As an amateur astronomer, I took great
pleasure reading Philip Plait's "Bad
Astronomy". The book handles the
debunking of common myths with hysterical
humor. I could not put the book down.
Each chapter was entertaining.
Finally we have a text that not only
puts the Coriolis Effect where it belongs
but explains basic astronomy principles
in lay terms. It is better than reading
an astronomy textbook. Where else could
you read about why skies are blue and why
the earth has seasons than in this
Plait gets a little more serious as he
talks about the more delicate subjects of
the Apollo "hoax", Velikovsky,
UFOs, and Astrology. This was appropriate
since many people believe in these
unscientific hypotheses. He approaches
these subjects in a nonoffensive,
objective and scientific manner.
Being a movie fan, I particularly
enjoyed the chapter entitled: "Bad
Astronomy Goes Hollywood." Here
Plait unveils all of the Bad Astronomy we
see every day in science fiction movies.
In his list of Top 10 offenses, the Star
Wars series is guilty of no less than 8
of them. That does not make Star Wars any
less enjoyable, but it is fun to know the
difference between science and Hollywood.
I give this book 5 stars. I think it
would be entertaining for anyone with any
interest in astronomy regardless of how
much or how little they know about the
11 of 11
people found the following review
A welcome addition to any
science lover's library, June 22,
Misconceptions creep into the science
of astronomy perhaps more than any other
science. Surveys have found that even
college graduates carry persistent
misconceptions or even wildly incorrect
ideas about the phases of the moon or the
cause of the seasons.
For the past several years, astronomer
Phil Plait has been battling these
misconceptions, as well as the flood of
just plain bad astronomy (hence the
name). Plait's web site has built a loyal
following, and I have been a frequent
visitor there almost since its inception.
For people like me, the book "Bad
Astronomy" is a logical extension of
the web site. For newcomers, it will be a
welcome addition to your libraries.
In addition to chapters on lunar
phases and the cause of the seasons,
Plait adds a detailed (and fairly
technical) account of tides, the coriolis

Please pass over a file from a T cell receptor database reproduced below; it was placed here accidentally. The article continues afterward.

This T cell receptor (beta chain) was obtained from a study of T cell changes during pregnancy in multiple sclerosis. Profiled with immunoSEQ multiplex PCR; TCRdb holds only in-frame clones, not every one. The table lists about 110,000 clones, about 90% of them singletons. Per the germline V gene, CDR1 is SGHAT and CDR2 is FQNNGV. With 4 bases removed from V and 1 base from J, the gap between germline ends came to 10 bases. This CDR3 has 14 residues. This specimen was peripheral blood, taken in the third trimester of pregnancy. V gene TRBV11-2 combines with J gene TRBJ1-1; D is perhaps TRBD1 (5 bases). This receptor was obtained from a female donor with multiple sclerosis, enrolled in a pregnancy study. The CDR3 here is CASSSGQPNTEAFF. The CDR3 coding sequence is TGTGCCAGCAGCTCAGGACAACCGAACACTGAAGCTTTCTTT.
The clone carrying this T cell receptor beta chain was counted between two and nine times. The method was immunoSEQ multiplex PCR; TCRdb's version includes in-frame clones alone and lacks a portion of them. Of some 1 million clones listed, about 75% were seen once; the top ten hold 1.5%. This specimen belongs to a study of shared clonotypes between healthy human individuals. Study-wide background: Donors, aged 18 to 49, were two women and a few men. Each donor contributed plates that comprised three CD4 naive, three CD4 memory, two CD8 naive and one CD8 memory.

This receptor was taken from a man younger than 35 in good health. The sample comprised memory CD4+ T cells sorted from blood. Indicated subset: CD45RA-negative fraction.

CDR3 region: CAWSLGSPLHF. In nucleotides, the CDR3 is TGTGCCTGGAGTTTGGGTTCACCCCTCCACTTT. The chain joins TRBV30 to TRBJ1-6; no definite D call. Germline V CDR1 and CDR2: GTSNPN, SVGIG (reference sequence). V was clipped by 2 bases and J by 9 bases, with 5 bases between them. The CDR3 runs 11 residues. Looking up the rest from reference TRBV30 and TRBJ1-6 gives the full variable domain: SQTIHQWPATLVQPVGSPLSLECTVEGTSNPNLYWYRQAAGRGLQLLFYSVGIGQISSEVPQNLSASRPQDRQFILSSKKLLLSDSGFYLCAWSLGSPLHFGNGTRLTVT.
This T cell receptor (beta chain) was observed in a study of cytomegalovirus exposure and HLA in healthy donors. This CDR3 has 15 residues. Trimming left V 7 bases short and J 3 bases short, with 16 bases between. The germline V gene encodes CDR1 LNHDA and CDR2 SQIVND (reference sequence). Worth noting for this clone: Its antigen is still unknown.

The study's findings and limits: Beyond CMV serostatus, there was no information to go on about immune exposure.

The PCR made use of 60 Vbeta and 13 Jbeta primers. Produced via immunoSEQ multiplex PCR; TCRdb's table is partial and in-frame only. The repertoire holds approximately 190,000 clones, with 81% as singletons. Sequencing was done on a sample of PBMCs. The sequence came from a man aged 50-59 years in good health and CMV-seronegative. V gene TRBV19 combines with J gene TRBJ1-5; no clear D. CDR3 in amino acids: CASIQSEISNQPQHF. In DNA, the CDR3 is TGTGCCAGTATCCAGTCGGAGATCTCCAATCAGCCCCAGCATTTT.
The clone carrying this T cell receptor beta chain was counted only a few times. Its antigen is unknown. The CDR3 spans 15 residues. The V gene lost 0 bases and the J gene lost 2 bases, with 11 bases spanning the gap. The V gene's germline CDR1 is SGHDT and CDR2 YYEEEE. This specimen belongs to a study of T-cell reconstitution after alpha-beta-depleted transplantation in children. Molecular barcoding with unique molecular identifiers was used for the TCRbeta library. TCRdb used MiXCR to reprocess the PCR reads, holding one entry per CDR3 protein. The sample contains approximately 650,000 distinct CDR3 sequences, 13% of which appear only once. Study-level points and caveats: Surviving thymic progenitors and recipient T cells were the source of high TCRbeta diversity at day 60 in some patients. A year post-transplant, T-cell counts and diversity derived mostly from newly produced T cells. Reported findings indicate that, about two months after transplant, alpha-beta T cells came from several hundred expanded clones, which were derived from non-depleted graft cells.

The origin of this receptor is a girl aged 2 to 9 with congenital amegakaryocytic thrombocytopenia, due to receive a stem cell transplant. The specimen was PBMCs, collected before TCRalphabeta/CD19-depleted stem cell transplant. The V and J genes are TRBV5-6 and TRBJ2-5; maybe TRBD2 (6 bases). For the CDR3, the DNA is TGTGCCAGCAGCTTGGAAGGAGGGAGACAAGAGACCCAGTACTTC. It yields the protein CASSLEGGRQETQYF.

effect (as applied to toilet bowl water
rotation), why the sky is blue, the moon
size illusion, and many, many others.
Digging a little deeper into the
"current issues" genre, Plait
also tackles Velikovsky, UFOs,
creationism and astrology. His writing is
very clear and should be accessible to
anybody interested in science and the
battle against pseudoscientific nonsense.
Regular visitors to the web site will
be familiar with Plait's crusade against
those who persist in believing that the
Apollo moon landings were faked. Plait's
site led the charge against this
nonsense, and he includes a treatment of
the topic in his book as well.
Bad Astronomy is lightly illustrated
with a mix of schematic drawings (to
illustrate for example, tides or the moon
size illusion) and black and white
photographs. Some of the chapters could
certainly have benefitted from more
lavish illustrations, and perhaps even
some color plates (the chapter on the
Apollo "hoax," for example,
needed some additional photos to help
dispel the most common objections).
However, the format of the book
(paperback) and the expense (between $11
and $14) dictated the conservative
approach, I'm sure.
The chapters are well balanced in
size. With a topic per chapter, and 24
chapters totalling 257 pages, you won't
find an indepth treatment of any of these
topics, but enough to surely whet your
appetite. He also provides
recommendations for additional reading,
both book and WWW, in an appendix.
In the larger context of "defense
of science" writings, Plait joins
other such notables as Carl Sagan, Martin
Gardner, Robert Park, Stephen Jay Gould,
and Michael Shermer. Plait's contribution
is a welcome one, and he is poised to
take his place as a defender against bad